Zimbabwe’s problems arise from Zanu Pf instability and its failure to control looting of national wealth and destruction of institutions and systems that would make the country viable
Dabengwa, in his New Year’s message, said: “My fellow countrymen, 2016 has been a year of great difficulties that started and is ending with political uncertainty and a deteriorating economy.
“A few weeks ago, we were subjected to an address by President Mugabe purported to be a State of the Nation Address. That address left us none the wiser in terms of what is happening and how we shall get out of the mess,” Dabengwa said.
“Firstly, we are all aware that our problems are induced by political instability in the ruling regime and its failure to control looting of the country’s wealth and destruction of institutions and systems that would make the country viable. It is, therefore, important to stop the rot and to bring the country back on track.”
Dabengwa said it was apparent from Mugabe’s address that the regime had no viable solution to the problems facing the country at large and common people in particular.
“A short-term solution to halt this decay and lay a foundation for long-term peace and reconciliation is to negotiate a National Transitional Authority (NTA) to manage the shift of power from an incapacitated and increasingly dysfunctional dictatorship in preparation for democratic elections,” Dabengwa said.
“A democratic and all-inclusive body must manage the 2018 elections. Zanu PF alone cannot be trusted to manage that transition. Witness the deadly succession fights within that party. Joice Mujuru (ZimPF leader) admitted in an interview with eNCA last week to abuse of State machinery for manipulation of the electoral process. Hence, we call for the establishment of an NTA to manage the change.”
Dabengwa hailed Mugabe for publicly admitting that the chaotic land reform programme of 2000 caused unprecedented financial and economic ruin to the country.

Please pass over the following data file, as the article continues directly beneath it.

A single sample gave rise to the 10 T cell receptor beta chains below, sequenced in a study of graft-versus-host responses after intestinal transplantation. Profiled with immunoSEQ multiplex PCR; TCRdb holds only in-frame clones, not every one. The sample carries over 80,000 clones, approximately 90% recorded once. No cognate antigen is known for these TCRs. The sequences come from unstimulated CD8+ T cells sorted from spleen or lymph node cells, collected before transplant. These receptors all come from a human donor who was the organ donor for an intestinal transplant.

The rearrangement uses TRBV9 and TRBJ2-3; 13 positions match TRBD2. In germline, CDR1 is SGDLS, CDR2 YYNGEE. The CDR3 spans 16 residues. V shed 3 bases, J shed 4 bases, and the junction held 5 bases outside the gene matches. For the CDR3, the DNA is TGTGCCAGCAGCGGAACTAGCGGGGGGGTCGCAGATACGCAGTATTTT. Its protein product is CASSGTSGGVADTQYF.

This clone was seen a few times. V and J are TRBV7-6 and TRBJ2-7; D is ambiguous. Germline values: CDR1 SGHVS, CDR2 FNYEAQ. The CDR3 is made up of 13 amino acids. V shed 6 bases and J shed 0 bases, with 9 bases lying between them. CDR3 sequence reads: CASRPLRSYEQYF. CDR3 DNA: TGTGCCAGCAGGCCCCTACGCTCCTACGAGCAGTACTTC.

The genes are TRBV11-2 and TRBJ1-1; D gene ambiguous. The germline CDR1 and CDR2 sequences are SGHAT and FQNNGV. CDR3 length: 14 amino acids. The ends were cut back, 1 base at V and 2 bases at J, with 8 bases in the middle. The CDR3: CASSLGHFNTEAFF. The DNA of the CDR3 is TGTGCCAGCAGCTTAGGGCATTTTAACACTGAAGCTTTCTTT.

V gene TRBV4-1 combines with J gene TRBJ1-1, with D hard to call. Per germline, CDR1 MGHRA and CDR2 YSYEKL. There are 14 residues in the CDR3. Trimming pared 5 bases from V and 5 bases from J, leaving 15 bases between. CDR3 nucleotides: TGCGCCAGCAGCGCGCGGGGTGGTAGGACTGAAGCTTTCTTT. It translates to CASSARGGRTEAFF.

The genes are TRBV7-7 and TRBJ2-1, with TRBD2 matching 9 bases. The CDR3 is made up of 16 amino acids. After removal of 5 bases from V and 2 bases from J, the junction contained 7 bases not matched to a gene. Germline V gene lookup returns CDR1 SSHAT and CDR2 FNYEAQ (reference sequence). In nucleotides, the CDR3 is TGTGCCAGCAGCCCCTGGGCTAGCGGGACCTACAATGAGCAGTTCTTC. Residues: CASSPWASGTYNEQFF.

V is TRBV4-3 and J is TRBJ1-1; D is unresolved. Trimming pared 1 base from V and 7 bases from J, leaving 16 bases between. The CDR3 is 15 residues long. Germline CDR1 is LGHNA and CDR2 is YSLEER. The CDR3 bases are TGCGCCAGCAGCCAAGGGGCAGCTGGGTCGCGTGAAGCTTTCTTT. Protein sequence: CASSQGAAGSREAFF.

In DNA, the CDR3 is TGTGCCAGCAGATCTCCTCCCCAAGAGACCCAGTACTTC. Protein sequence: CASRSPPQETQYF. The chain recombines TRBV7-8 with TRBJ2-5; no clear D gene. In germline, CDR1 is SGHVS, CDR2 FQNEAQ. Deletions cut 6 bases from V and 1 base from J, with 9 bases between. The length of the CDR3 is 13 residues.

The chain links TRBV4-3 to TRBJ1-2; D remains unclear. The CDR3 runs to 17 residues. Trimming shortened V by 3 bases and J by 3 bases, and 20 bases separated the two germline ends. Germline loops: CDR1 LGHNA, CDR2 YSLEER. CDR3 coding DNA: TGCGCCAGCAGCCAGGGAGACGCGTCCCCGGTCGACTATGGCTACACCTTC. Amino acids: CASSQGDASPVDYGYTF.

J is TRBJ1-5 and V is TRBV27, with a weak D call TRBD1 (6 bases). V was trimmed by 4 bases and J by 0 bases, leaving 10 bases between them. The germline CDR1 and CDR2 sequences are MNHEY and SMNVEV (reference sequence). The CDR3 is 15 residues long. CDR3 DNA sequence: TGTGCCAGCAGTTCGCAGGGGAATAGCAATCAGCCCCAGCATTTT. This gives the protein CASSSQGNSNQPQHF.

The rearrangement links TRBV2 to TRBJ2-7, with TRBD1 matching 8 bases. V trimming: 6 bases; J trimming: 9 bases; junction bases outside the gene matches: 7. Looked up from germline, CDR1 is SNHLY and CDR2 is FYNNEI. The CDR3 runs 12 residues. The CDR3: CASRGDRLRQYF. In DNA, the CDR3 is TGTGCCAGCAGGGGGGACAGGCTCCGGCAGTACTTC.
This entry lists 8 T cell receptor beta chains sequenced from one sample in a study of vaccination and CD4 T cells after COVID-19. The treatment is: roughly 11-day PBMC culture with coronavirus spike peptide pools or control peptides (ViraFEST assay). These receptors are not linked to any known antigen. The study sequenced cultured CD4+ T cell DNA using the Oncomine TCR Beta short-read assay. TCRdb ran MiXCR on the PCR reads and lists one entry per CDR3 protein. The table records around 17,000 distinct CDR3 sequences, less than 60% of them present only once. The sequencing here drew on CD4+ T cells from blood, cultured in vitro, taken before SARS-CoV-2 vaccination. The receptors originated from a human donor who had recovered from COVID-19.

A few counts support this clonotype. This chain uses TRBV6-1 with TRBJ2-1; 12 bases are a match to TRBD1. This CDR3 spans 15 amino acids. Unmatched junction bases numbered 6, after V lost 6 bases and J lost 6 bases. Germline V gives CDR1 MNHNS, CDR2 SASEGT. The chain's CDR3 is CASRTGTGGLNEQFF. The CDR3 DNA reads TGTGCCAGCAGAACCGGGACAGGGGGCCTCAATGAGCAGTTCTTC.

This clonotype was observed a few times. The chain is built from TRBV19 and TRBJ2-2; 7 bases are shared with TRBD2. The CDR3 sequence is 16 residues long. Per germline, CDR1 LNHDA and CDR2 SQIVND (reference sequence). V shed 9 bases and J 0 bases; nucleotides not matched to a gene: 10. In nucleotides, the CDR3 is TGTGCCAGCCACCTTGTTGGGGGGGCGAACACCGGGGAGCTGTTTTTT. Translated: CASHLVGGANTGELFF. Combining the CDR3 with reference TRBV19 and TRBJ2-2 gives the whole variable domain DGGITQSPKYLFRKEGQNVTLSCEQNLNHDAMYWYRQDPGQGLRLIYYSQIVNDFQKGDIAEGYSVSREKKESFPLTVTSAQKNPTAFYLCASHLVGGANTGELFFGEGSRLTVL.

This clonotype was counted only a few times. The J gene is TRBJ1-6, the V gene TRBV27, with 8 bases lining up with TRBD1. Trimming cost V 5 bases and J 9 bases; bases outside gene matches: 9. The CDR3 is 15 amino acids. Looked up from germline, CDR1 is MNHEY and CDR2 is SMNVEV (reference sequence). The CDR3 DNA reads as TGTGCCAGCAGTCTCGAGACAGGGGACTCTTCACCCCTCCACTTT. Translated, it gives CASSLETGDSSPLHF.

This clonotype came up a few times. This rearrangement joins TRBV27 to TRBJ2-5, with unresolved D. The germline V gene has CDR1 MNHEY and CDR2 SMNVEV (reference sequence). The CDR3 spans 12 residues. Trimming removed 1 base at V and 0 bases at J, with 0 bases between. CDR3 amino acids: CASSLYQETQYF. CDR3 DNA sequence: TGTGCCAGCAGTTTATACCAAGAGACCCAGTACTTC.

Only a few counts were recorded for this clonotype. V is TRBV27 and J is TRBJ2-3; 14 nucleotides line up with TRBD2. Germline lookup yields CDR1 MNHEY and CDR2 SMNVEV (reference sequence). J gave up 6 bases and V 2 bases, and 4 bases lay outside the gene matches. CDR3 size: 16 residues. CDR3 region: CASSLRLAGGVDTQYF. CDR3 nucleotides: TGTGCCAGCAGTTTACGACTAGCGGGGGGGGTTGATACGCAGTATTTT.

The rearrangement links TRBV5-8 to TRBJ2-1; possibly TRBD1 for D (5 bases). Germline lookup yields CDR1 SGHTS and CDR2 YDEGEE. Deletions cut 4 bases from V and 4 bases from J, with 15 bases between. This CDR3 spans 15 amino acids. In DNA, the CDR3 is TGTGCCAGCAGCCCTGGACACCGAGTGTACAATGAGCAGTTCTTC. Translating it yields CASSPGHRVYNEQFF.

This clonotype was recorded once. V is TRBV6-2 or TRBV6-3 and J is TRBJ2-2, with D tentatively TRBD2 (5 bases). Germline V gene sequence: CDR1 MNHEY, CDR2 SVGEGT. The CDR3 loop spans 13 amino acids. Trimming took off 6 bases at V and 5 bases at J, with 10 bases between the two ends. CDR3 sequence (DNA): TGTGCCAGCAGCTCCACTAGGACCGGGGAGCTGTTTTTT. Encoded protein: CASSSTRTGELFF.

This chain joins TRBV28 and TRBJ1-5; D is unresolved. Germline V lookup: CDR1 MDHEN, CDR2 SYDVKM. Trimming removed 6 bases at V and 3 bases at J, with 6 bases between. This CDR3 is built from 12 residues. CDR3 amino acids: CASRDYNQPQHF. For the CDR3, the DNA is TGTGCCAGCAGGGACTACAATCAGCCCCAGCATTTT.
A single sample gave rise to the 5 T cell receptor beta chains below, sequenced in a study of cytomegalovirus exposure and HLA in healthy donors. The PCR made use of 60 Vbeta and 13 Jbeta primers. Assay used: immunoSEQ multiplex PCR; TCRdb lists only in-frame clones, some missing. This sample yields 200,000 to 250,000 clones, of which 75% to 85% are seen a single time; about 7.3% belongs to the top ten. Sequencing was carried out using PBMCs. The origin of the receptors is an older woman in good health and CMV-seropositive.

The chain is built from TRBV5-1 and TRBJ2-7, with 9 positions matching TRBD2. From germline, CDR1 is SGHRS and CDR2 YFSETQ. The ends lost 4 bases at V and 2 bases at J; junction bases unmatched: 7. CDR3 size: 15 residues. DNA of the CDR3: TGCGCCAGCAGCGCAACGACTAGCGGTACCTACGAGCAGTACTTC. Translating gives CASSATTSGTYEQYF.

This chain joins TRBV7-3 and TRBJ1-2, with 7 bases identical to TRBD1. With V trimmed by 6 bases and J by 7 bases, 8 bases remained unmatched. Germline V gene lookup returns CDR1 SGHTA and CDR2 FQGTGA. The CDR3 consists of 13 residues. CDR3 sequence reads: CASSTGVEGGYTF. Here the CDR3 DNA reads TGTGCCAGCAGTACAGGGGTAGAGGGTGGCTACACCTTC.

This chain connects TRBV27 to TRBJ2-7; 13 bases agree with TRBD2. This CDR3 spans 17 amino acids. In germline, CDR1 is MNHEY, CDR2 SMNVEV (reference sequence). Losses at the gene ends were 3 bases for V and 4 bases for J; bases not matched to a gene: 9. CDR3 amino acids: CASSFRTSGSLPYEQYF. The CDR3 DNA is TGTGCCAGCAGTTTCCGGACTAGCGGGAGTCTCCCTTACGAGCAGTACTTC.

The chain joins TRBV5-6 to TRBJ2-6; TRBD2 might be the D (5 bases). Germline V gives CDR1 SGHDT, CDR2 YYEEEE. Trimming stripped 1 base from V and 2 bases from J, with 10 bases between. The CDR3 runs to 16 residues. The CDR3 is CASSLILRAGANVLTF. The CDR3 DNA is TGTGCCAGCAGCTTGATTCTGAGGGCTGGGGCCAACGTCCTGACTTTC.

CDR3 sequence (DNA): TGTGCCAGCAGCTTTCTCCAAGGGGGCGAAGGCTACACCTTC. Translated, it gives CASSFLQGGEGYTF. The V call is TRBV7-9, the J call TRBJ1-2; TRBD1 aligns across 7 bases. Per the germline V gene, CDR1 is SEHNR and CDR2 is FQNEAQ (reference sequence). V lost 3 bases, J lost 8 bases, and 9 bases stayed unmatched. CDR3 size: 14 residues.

“That unfortunately chaotic land grab and election ruse disguised as a reform programme has brought the country to its knees and torn the very fabric of our nationhood,” Dabengwa said.
“It has caused social upheaval that has seen an exodus of productive professionals to the Diaspora and the collapse of the primary manufacturing sector which is the foundation of exports and a favourable balance of payments.”
He challenged Mugabe’s government to account for the missing $15 billion diamond revenue, saying failure to do so would seriously dent the ruling party’s 2018 election campaign.
“Not satisfied with the robbery of such scale, because that is what it has to be unless the resources are recovered and accounted for, the government has looted the country’s nostro accounts and left the country bankrupt,” Dabengwa said.
“It is worth noting that the funds in the nostro accounts did not belong to the government, but were the earnings of the few hardworking corporations remaining in the country to pay for their international commitments.
“With limited access to hard cash for their luxurious trips and other conspicuous consumption, the government came up with an unsecured paper currency, appropriately named the bond currency.”
Dabengwa said the worthless currency was allegedly backed by an unconfirmed $200 million facility with Afrexim Bank to supposedly resuscitate manufacturing and boost the economy. He said the irony of a $4 billion economy needing a mere 5% of its net to resuscitate it was totally lost on Zanu PF.
“I dare say that if they were not greedy, Mugabe’s Cabinet can raise $1 billion between them and lend it to the country, without even bothering about the $15 billion that evaporated into thin air. After all, they stole it from Zimbabwe in the first place and surely their cut of the $15 billion is much more than a mere $1 billion. At least we would not be forced as a sovereign country to resort to a make-believe currency,” Dabengwa said.
“The Reserve Bank governor declared that this currency will solve the perennial cash shortages and subsequent queues at the banks. Instead, the advent of the bond notes has resulted in longer queues and fuel shortages.” By Silas Nkala. source-newsday